Seasoned investors know the importance of dividends, particularly when investing over the long-term. Historical data suggest reinvested dividends can account for 40% or more of total returns over long holding periods.
Another advantage of dividend stocks is that, historically, dividend payers are less volatile than their non-payout counterparts. And with dividend stocks being less volatile and experiencing smaller drawdowns during bear markets, dividend payers often perform stocks that do not have payouts over the long haul.
For investors that do not want to pick individual dividend stocks or that want to supplement such allocations with diversified baskets of dividend payers, there is no shortage of dividend-oriented exchange-traded funds (ETFs) for North American investors to consider. In fact, there are nearly 200 dividend ETFs available on U.S. and Canadian exchanges.
Five of the 100 largest U.S.-listed ETFs are dividend funds and as a sub-category of the smart beta universe, dividend ETFs are one of the biggest contributors to combined smart beta assets and asset growth.
Exploring Different Dividend ETF Strategies
While there are scores of dividends ETFs to consider, many of which have names that imply these funds are almost twins, investors should be careful to note that not all dividend ETFs deliver income in the same way.
One of the most popular weighting methodologies for dividend ETFs is selecting stocks with a requisite dividend increase. For example, several of the largest dividend ETFs mandate stocks included in the fund have minimum dividend increase streaks of 10, 20 or 25 years. The S&P 500 Dividend Aristocrats Index requires its components to have payout increase streaks of at least 20 years while the S&P 500 High Yield Dividend Aristocrats Index has a 25-year dividend increase streak mandate. There are ETFs dedicated to both benchmarks.
The Vanguard Dividend Appreciation ETF (VIG) is home to nearly $24 billion in assets, making it the world's largest dividend ETF. It tracks the NASDAQ US Dividend Achievers Select Index, which holds companies with minimum payout increase streaks of 10 years. Advantages of emphasizing payout consistency include the potential for an ETF's roster to be comprised of quality companies with strong balance sheets that can afford their current dividend obligations as well as being able to afford future payout increases.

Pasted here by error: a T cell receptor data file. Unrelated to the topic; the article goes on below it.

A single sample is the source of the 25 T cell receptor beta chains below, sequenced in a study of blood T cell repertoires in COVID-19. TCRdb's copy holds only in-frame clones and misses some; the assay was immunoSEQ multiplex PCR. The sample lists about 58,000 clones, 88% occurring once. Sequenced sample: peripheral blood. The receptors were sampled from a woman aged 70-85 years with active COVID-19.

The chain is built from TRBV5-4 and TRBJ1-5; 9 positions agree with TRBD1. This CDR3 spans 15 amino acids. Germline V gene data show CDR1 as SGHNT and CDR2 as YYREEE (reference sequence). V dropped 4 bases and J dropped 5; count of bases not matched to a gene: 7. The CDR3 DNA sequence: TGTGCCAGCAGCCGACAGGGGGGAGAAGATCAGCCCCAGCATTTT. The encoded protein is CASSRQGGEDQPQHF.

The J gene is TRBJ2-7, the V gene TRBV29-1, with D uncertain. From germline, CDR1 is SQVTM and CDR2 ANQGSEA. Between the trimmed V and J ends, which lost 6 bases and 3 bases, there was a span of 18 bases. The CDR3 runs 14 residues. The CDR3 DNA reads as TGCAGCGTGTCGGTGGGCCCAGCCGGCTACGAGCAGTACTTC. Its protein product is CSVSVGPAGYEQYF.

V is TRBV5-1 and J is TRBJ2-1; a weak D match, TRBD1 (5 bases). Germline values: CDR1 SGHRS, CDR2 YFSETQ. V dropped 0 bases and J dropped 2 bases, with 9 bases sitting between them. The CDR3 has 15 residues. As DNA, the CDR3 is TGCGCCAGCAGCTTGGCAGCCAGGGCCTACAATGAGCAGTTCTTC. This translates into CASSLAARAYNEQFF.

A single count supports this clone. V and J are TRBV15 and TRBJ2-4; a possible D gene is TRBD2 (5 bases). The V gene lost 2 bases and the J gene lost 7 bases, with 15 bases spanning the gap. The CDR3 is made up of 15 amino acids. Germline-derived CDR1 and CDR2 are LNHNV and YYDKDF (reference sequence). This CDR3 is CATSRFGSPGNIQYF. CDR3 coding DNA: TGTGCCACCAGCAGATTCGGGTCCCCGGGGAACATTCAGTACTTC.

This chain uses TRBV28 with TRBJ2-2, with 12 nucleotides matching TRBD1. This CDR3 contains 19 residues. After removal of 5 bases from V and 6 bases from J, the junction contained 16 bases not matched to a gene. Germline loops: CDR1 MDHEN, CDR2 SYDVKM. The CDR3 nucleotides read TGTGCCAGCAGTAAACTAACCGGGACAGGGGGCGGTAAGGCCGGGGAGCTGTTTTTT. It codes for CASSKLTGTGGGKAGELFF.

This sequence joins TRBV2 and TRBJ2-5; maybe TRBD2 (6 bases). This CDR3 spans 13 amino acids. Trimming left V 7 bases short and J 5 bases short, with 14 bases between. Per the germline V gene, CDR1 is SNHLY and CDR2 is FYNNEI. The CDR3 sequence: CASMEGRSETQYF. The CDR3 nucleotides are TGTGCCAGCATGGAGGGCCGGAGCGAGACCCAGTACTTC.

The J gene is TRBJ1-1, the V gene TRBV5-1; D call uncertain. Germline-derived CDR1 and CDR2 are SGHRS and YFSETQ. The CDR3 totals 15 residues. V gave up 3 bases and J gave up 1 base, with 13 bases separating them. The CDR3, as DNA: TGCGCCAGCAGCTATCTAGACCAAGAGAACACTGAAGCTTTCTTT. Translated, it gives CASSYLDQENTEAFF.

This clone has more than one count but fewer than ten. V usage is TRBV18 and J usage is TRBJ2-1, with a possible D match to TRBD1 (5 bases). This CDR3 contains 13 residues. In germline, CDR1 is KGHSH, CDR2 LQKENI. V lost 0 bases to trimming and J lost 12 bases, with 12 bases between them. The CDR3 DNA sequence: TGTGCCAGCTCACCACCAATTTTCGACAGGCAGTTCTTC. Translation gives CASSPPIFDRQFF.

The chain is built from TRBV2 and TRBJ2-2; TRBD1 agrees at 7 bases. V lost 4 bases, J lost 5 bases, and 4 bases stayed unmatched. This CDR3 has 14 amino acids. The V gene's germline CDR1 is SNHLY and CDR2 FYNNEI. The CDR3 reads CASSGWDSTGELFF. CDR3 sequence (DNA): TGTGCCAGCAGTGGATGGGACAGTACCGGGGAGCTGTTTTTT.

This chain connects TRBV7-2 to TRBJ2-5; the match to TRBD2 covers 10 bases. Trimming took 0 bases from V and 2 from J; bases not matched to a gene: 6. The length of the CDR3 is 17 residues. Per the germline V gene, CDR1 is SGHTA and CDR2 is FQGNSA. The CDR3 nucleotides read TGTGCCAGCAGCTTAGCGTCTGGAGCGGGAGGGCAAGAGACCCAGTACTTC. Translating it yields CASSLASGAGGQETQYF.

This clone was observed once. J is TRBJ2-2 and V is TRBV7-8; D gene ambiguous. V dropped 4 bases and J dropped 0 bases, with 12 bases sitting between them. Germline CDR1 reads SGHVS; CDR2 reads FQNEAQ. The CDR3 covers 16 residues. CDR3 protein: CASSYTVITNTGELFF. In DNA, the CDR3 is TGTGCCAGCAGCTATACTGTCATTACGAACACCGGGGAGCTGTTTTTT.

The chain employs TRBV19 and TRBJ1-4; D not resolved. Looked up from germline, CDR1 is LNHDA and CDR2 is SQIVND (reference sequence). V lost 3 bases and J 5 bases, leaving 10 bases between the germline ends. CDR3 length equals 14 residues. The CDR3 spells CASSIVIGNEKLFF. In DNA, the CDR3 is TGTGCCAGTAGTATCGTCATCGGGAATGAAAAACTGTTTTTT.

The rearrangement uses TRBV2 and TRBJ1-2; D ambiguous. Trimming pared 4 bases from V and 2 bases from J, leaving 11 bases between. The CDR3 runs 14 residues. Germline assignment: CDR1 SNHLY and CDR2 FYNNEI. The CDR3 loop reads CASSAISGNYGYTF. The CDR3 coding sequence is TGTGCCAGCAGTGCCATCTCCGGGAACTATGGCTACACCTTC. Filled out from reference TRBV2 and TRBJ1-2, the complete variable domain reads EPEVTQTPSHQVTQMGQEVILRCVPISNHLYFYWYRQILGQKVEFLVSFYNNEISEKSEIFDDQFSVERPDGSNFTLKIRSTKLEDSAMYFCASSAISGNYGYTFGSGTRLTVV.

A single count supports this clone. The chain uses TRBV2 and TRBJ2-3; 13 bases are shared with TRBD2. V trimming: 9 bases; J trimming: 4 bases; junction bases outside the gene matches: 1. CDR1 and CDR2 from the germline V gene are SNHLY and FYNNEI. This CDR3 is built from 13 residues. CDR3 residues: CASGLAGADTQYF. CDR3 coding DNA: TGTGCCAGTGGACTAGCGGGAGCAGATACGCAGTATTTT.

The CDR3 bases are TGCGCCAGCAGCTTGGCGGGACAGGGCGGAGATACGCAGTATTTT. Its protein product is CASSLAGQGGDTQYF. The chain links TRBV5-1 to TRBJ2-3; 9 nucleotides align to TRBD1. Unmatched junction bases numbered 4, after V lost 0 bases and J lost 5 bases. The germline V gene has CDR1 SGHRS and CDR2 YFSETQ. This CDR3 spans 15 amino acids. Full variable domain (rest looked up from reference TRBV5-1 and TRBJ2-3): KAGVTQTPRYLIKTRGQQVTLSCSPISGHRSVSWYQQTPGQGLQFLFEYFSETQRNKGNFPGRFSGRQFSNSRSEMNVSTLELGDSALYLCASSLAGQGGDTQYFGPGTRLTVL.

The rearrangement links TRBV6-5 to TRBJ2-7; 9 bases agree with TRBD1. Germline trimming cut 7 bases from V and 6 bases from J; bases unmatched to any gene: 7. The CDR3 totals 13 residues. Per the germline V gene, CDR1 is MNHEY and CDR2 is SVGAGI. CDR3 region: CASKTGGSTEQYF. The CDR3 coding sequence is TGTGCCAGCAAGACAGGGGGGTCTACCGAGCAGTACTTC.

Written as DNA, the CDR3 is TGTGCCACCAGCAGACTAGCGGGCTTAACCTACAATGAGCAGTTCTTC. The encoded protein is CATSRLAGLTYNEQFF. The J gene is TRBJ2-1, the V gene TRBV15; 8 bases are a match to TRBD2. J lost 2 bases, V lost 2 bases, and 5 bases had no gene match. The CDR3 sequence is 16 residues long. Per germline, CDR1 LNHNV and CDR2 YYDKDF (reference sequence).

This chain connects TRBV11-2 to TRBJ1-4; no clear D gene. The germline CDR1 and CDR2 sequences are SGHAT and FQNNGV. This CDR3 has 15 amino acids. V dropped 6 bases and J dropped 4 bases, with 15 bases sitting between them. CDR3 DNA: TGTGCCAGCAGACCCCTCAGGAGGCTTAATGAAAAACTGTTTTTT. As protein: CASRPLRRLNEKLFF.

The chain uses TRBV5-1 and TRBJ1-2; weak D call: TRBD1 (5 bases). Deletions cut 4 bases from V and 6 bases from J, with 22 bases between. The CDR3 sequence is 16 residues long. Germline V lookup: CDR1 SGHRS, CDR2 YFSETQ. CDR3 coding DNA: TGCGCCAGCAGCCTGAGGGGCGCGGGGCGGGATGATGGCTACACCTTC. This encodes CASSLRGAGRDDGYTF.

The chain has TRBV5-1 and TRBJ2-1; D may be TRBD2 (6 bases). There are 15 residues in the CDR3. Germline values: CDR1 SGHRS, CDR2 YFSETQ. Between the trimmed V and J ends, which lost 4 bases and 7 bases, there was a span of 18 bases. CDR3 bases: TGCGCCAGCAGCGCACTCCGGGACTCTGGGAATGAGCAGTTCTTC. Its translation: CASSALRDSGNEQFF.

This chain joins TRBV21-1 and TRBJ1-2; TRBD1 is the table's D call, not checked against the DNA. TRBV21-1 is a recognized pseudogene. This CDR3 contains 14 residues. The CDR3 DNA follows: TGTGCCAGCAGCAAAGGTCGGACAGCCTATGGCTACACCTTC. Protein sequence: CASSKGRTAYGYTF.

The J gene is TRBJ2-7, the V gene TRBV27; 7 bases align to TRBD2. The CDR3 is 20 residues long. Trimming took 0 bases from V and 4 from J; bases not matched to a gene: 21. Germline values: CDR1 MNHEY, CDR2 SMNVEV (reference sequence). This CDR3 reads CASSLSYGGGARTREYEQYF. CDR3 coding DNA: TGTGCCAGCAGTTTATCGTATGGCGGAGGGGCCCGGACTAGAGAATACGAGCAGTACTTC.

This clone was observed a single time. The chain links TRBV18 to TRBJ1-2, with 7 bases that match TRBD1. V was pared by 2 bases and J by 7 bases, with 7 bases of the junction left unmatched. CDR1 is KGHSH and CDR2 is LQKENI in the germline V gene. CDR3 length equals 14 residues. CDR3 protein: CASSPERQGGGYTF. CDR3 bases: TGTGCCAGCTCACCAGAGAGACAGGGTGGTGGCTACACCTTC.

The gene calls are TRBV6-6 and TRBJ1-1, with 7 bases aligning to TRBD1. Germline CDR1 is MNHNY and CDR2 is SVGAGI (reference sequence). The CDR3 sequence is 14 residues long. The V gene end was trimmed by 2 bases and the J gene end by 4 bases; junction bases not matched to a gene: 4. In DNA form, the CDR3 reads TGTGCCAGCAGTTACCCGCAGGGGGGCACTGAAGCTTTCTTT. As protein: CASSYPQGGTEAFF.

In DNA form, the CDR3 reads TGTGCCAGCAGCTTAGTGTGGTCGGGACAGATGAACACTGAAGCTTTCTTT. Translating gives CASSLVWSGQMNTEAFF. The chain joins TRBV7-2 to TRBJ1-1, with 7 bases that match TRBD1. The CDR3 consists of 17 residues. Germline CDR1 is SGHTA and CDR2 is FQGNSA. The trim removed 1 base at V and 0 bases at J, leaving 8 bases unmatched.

Another popular strategy used by providers of dividend ETFs is weighting components by yield. Typically, yield-weighted ETFs have dividend yields that are noticeably above broader equity benchmarks and government bonds.
That is the goods news. The risk with yield-weighted strategies is that they are typically heavy on defensive, high-yielding sectors that are not only richly valued, but also highly sensitive to interest rate changes due to their bond-like traits. Additionally, some high-yield dividend payers hail from companies that are not financially healthy. Financially strained dividend companies can suspend or eliminate payouts to conserve cash.
The Vanguard High Yield Dividend ETF (VYM) is an example of a high-yield ETF that does not expose investors to some of the aforementioned yield-weighted risks. VYM, also one of the largest dividend ETFs, holds 428 stocks, but its allocations to bond-like sectors, such as telecom and utilities, are light. That underscores the point that VYM offers yield with a quality filter.
Income investors should not overlook the potency of ex-US dividends. With about half the world's dividend-paying stocks hailing from outside the U.S., there are plenty of international dividend ETFs to consider. That universe includes developed and emerging markets.
The WisdomTree Emerging Markets High Dividend Fund (DEM) is one of the most venerable names among emerging markets dividend ETFs. DEM, which is almost a decade old, follows a fundamentally-weighted index that screens stocks for yield and then weights those holdings based on cash dividends paid.
Two of the newest entrants to the world of international dividend ETFs are the Vanguard International High Dividend Yield ETF (VYMI) and the Vanguard International Dividend Appreciation ETF (VIGI), the international equivalents of the aforementioned VIG and VYM.
Dividend ETFs For All Kinds of Stocks
Investors often associate dividends with large-cap equities, but mid- and small-cap stocks have some dividend payers as well. In fact, there are significant advantages that come along with small-cap dividend payers, including less volatility and lengthy out-performance of smaller stocks that do not pay dividends.
The WisdomTree MidCap Dividend Fund (DON) is more than 11 years old and has nearly $3 billion in assets under management. DON, which weights its components by dividends paid, has spent much of its more than 11 years on the market outpacing traditional, passive mid-cap funds as well as actively managed competitors, often with less volatility.
The $2 billion WisdomTree SmallCap Dividend Fund (DES) also weights its holdings by dividends paid and has established a long track record of topping standard small-cap vehicles, such as the Russell 2000 Index.
Investors can also apply the income-generating potency and volatility-reducing capabilities of dividend ETFs to mid- and small-cap stocks in ex-US developed and emerging markets. While U.S. small-cap benchmarks are struggling in 2017, international rivals, including dividend ETFs, are soaring.